Once there, things are easy to find. Cachora is the mule depot of the mountain range. There is a pretty basic hotel, a basic place to eat some potatoes or soup, and a basic shop to buy basic provisions. Water is not essential if you have purifying tablets. You will come across many springs on the way. I’m not sure, but I think they pretty much pull whatever villager is available when you ask for a guide. They are all good, anyway. Our guide for the trek was Victor – a farmer who had done the seven-day trek to Santa Teresa 12 times. Luigi (my buddy) and I also rented two mules: one for the backpacks and one for riding, if required.
The first day is a gradual shedding of civilisation. We went through the village, kids running after us, adults smiling and wishing good luck. There was some farmland with an occasional campesino, later, an abandoned hacienda and a short forest trail, and, finally, the mountains.
For three hours or so it is a leisurely promenade on a wide flat trail. The serenity – the birds, the sun and the peaks bathed in sunlight. The road winds round the bends like a box of chocolates: at every corner a new view, more impressive than the one before. A wall on the left, a drop on the right, and a bunch of summits as far as the eye can see.
The soil then changes from grey rocks to red powder and we began our descent into the Apurimac River valley. We reached the Chiquisca camping station right in time for the dark. It’s no more than a cleared patch of wood, 20 meters in diameter, looked after by a 14-year-old girl living there in almost total solitude. That is the most institutionalised accommodation we encountered for the rest of the trail.
We woke up in the clouds, literally. They were all around us. You could wash your face in them. Our guide took us to the edge of a cliff and pointed out the task for the day. A vertical wall going all the way into the sky, the trail a thin cord zigzagging schizophrenically over its face like a crack. It looked intimidating. But first we had to come down into the valley and cross the Apurimac River that separated us from the wall.
So we did, slowly, savouring the stereotypical scorched cactus scenery of the valley. The bridge is modern and strong (I guess the government searched for some tourist revenue). Finally, the ascent – three hours of mind-numbing grunt work – left push, right push, left push, right push. Water goes by the gallons. But the views are unobstructed and once you detach yourself from the physical effort, your mind floats in the mountains.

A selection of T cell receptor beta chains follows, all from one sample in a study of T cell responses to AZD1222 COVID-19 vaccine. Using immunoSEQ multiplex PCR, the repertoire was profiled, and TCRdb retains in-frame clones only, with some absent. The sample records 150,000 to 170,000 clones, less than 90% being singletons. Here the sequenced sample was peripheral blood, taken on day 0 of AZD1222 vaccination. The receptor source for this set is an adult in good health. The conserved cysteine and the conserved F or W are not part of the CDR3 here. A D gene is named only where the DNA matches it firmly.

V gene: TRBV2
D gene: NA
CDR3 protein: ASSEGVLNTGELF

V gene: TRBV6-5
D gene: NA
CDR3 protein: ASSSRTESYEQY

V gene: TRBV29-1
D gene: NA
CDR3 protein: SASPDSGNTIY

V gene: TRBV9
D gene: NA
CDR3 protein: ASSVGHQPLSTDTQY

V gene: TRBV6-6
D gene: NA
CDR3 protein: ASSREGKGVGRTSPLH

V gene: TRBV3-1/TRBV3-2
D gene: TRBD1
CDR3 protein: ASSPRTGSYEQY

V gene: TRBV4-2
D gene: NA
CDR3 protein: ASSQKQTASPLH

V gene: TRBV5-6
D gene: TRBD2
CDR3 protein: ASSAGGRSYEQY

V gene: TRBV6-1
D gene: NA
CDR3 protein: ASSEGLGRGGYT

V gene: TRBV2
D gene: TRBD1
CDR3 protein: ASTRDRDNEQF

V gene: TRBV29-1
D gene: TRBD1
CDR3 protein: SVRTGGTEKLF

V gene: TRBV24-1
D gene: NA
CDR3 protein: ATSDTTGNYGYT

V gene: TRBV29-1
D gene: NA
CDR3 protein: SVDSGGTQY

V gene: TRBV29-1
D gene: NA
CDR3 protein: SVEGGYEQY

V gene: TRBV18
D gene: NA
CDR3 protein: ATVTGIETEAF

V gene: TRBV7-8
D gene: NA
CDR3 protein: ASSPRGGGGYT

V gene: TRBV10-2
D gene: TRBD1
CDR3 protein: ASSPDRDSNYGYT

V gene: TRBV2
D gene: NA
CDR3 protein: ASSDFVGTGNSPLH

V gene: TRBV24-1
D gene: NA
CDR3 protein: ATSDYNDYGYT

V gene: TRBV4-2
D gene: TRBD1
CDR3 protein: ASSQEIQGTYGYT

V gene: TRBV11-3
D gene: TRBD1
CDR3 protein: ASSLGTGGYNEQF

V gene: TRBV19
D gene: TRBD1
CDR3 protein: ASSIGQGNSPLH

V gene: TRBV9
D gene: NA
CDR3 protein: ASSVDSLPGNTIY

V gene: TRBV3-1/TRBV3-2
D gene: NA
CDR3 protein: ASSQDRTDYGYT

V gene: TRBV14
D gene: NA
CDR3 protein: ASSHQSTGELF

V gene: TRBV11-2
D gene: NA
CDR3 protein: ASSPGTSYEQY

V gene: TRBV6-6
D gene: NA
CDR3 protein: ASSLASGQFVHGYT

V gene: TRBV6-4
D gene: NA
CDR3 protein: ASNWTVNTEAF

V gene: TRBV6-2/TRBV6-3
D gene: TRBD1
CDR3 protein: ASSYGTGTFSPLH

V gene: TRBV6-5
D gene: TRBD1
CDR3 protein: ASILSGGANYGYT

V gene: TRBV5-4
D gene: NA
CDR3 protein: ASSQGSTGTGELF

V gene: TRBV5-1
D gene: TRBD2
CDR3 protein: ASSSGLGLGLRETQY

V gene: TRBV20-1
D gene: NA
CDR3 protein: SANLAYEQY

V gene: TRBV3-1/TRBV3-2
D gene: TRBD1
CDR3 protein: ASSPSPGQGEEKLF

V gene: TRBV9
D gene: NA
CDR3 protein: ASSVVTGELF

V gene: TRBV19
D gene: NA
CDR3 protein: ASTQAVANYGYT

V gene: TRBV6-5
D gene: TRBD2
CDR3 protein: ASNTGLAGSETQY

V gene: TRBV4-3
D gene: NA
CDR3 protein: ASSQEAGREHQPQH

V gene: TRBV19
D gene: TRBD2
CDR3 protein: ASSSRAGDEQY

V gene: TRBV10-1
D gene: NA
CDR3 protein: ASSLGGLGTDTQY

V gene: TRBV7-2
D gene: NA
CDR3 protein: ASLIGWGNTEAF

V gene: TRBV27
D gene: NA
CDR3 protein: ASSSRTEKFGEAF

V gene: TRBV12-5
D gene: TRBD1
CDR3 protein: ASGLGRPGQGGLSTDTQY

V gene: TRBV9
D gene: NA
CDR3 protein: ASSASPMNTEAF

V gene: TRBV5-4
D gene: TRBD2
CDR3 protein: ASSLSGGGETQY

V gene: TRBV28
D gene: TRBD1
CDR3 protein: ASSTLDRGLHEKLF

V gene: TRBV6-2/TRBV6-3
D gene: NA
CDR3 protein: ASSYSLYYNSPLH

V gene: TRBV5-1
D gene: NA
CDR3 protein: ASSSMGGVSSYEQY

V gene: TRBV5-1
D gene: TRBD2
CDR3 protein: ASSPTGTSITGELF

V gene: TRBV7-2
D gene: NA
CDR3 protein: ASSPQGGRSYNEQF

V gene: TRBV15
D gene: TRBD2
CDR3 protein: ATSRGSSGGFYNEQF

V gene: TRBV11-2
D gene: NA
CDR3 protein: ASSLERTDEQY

Three hours later we came across a few huts (Santa Rosa settlement) and rested with one of the owners. We stayed for a while, tired and soaking up the sunny afternoon with our numbed brains. Could have stayed there forever. Then another two hours of grunt-work ascent and we broke the gradient – finally there, on a flat top. Looking back at the thin silver string of the river down in the valley, I couldn’t believe we got so far.
There were a couple of huts at the top. We camped outside the house of the local bear hunter, an amazing guy full of life. He warmly welcomed us to his wife’s cooking. The reason he is so happy is because from his porch you can see the most beautiful sunset panorama on the planet.
Next morning we got our first sighting of Choquequirao, a few steps from the settlement. But it took another one and a half hours of beating the trail to get there. We dived into the woods, stepped out of a bush and there we were – on the terraces of the Lost City, just like that. No gates, no tickets, not a soul.
Choquequirao was the jewel of my trip. Sure, Machu Picchu is gorgeous and if you are looking for convenience, you can be there and back in one day. Choquequirao takes four days of hard walking and that is why it is so serene, challenging, profound and rewarding. It is a true Lost City.
You get back the same way you came. For me, the journey to Choquequirao was the first leg of the seven-day trek over the mountains to Machu Picchu (if you wanted to know whether that could be done). But that’s another story.
This trek took place in August 2002. There have been some changes, although minor. The entry to Choquequirao is now purchased at 10 soles; this lasts you as long as you want. The camping on the terrace now includes toilets and an emergency line with Cachora. The destination is also getting more popular, although still far from crowded. In the high season of July/August 2005, an average of 50 visitors came to the site, plus about the same number en route at any time. Hurry before they build a railway! The trek can be completed in four days if needed, but you only get one hour on site: you carry on straight to Choquequirao on your second day, have a tour in the morning and set off, arriving to the Apurimac River crossing by night. For any treks to Choquequirao, make sure you have adequate footwear and you are accustomed to the altitude. That second day will get you sweating and your ankles twisting.
Apart from writing travel articles, Alex also runs his Valencia City Guide – an online travel information resource to Valencia, Spain.